OUR Government is foolishly ignoring warnings from trusted sources on climate action and risking our precious ecosystems, by allowing foreign exploitation of New Zealand’s land and ocean resources.
Last February at a medals ceremony in Auckland, our Prime Minister’s science adviser Sir Peter Gluckman stated:
“Climate science is not an experimental science . . . the IPCC and others conclude with remarkable unanimity of probability that action is justified . . . . There is unanimity that risks of inaction are far greater than those of action.”
An earlier plea, in May 2010 in this paper, a full page article by Sir Peter was headlined: Climate action needed . . . otherwise everyone will suffer.
He stated: “This is a global challenge and a country like ours that aspires to be respected as a leading, innovative nation cannot afford to appear not to be fully involved. Indeed such a perception would compromise our reputation and potential markets.”
Why then is there so little urgency and meaningful action from the Government?
• It is opting out by delaying action on agriculture greenhouse gasses — half of our emissions;
• Promotes trucking and highway expenditure over urban rail links, when rail is many times more fuel efficient and is environmentally-friendly in every way;
• Allows oil, gas and coal exploration as well as fracking (fossil fuel use is the No. 1 source of all greenhouse emissions);
• Last but not least, its folly of pushing economic growth at the expense of our environment.
These actions are a slap in the face for those of us who try hard to enlighten the world on environmental fragility.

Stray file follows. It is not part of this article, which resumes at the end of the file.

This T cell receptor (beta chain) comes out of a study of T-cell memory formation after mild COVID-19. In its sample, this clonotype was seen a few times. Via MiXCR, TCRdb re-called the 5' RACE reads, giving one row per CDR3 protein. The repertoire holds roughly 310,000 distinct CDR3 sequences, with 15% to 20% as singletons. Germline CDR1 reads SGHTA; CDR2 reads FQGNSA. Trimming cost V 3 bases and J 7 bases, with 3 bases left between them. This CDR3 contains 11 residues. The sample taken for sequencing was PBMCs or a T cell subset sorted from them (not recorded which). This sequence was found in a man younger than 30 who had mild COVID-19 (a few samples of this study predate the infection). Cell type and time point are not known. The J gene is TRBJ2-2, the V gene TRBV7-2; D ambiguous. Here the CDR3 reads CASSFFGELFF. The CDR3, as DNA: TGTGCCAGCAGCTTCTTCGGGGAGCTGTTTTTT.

Self-interested groups and puppets seem bent on keeping this fossil fuel-consuming age going until it peters out in chaotic collapse of all supporting systems.
In newspapers we so often see articles by non-scientists denying human impact on our ecosystems. For example, John Roughan’s NZ Herald column on Saturday, July 7: Science burst back into life.
Roughan says the environmental focus of science has removed its real power to excite us. He sees photos from space and notes: “Mother Earth didn’t look vulnerable to me, she looked large, fertile and magnificent.” He believes humans are too puny to have an impact larger than the plantet’s natural eruptions.
What hogwash! Does it now take an atomic, news-captivating event to stimulate our zonked-out imaginations?
I go the opposite way and commend the painstaking work specialists do in the field of climate science. Above the howl of the doubters, science is alive and well — tirelessly researching and sifting through gathered data to get the correct answers; persisting with the messages and rebuttal as climate science messengers experience vitriolic attacks and hate mail.
It is difficult to convey information to those not wishing to receive it, with minds already made up; maybe including many members of our Government?
Mark Twain is reported to have said: “It ain’t what you don’t know that gets you into trouble. It’s what you know for sure that just aint so.”
I support Professor Gluckman’s plea for the environment. I commend the climate scientists’ painstaking work achieved through the many decades.
Please hear the plea. The future of our planet depends on action.
There will be costs either way but the costs of inaction would be by far the greatest.